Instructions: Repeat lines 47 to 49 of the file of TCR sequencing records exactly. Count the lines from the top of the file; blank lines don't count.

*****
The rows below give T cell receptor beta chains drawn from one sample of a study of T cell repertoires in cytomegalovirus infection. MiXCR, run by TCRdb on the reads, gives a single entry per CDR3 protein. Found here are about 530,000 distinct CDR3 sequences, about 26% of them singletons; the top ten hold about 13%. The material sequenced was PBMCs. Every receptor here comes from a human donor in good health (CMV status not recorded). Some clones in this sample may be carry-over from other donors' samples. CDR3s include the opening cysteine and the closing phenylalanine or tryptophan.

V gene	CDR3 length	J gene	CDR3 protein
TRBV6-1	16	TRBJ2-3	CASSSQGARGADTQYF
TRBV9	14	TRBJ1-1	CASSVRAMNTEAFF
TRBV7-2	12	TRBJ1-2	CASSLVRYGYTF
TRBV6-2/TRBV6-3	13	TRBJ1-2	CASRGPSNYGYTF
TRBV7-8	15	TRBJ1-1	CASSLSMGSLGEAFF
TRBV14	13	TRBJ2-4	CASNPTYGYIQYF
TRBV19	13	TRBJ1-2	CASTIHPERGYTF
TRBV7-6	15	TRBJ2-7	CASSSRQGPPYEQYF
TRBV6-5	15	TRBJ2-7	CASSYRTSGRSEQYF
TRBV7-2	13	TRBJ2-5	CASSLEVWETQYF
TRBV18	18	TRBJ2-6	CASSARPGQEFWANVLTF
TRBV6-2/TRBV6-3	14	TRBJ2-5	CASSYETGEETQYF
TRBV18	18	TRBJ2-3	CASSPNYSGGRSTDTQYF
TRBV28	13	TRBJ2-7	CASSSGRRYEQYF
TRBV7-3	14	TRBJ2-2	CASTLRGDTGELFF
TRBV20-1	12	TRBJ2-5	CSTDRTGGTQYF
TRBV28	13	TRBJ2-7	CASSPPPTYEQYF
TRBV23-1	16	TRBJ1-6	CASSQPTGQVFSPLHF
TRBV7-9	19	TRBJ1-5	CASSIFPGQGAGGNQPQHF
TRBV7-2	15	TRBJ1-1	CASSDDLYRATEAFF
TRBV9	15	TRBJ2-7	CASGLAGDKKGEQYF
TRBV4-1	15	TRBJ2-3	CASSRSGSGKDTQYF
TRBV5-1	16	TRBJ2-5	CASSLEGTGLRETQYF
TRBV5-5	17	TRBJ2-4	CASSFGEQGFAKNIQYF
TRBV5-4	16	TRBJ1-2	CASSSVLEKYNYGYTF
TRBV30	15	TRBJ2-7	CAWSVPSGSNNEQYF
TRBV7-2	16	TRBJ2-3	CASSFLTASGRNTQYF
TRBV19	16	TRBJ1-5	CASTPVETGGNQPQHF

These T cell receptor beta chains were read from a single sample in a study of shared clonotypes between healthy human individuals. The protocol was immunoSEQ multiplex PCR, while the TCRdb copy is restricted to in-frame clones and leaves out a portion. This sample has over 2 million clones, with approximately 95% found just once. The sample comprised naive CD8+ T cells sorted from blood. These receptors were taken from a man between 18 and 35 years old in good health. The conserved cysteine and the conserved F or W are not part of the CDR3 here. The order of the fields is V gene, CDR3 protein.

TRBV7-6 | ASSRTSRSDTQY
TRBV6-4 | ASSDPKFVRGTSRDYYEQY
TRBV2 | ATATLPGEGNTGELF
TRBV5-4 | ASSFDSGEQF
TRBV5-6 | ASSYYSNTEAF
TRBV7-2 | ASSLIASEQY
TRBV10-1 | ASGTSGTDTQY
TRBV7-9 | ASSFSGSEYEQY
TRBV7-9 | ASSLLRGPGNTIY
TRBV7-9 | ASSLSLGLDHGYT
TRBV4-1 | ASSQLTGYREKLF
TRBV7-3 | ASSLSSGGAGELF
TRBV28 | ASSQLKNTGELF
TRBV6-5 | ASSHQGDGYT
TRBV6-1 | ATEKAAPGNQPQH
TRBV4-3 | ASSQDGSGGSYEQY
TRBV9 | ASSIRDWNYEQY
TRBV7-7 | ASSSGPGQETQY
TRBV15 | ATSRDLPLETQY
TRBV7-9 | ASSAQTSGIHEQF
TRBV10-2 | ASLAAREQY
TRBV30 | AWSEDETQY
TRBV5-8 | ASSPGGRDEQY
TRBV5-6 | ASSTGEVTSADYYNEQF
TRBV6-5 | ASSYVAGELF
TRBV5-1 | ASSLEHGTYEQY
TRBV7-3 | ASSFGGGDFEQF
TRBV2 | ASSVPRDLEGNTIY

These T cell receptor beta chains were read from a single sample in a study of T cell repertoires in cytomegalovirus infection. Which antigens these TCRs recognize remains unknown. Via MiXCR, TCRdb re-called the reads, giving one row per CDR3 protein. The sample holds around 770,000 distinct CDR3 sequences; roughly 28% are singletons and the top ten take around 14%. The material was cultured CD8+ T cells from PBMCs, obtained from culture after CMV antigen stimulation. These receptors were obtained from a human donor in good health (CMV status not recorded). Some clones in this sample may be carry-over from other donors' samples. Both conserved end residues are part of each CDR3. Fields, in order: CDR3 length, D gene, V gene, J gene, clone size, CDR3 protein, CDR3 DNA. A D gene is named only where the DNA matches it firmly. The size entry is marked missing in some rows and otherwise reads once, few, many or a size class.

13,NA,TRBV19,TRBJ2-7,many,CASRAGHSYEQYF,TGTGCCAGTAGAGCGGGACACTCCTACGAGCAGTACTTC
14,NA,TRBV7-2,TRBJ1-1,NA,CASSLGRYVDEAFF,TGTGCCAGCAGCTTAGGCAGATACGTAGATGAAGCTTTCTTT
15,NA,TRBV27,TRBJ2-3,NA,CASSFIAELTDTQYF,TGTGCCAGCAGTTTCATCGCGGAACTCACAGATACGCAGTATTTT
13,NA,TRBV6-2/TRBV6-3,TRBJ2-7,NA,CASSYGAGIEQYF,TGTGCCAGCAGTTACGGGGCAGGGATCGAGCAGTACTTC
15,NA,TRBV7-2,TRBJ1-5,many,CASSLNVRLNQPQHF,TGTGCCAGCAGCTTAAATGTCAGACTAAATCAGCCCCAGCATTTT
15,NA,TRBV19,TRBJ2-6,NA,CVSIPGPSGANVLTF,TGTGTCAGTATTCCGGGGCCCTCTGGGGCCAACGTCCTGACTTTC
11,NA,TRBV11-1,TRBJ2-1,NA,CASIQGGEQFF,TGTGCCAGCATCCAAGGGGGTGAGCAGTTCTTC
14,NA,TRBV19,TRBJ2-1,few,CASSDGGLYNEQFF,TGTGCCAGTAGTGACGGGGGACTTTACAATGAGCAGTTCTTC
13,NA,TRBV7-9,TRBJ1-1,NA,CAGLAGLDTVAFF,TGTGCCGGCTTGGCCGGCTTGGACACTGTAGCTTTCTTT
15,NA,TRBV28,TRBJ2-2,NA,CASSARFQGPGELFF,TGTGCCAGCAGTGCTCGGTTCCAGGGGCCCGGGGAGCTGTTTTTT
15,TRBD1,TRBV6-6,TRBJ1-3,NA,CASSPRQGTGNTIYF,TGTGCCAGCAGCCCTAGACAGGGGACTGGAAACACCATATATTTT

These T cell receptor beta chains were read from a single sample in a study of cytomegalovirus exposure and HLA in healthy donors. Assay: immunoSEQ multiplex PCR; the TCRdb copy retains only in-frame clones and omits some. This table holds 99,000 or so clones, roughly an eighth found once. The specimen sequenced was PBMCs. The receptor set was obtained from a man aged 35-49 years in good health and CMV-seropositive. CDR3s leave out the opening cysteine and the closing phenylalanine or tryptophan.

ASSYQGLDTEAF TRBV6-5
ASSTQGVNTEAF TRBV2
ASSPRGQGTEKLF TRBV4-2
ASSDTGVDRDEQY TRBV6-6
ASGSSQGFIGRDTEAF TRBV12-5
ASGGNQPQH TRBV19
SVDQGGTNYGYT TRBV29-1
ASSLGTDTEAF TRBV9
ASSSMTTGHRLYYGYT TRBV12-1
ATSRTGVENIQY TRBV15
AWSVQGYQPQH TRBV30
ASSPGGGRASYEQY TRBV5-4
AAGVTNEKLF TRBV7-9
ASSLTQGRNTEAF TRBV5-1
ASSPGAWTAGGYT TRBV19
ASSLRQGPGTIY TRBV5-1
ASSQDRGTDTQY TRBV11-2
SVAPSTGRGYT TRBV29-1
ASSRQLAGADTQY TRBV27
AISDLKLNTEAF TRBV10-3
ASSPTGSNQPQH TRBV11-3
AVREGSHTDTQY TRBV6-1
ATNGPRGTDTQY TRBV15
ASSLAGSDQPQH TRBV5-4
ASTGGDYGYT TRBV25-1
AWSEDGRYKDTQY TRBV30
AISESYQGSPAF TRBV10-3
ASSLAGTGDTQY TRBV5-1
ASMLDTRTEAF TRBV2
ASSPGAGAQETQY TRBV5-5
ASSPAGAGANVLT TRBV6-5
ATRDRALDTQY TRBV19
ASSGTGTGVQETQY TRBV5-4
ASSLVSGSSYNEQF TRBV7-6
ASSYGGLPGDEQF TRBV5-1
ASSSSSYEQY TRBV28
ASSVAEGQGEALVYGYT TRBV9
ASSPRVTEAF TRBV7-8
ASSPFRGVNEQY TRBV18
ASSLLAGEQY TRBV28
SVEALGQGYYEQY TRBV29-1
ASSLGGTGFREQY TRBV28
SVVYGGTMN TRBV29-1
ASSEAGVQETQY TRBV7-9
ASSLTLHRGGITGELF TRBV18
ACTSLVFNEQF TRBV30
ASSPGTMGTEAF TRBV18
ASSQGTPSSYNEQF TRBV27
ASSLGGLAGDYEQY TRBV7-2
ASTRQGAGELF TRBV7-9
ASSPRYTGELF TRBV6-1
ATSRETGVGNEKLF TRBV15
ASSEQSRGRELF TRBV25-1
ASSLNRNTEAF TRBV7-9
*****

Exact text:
TRBV4-3 | ASSQDGSGGSYEQY
TRBV9 | ASSIRDWNYEQY
TRBV7-7 | ASSSGPGQETQY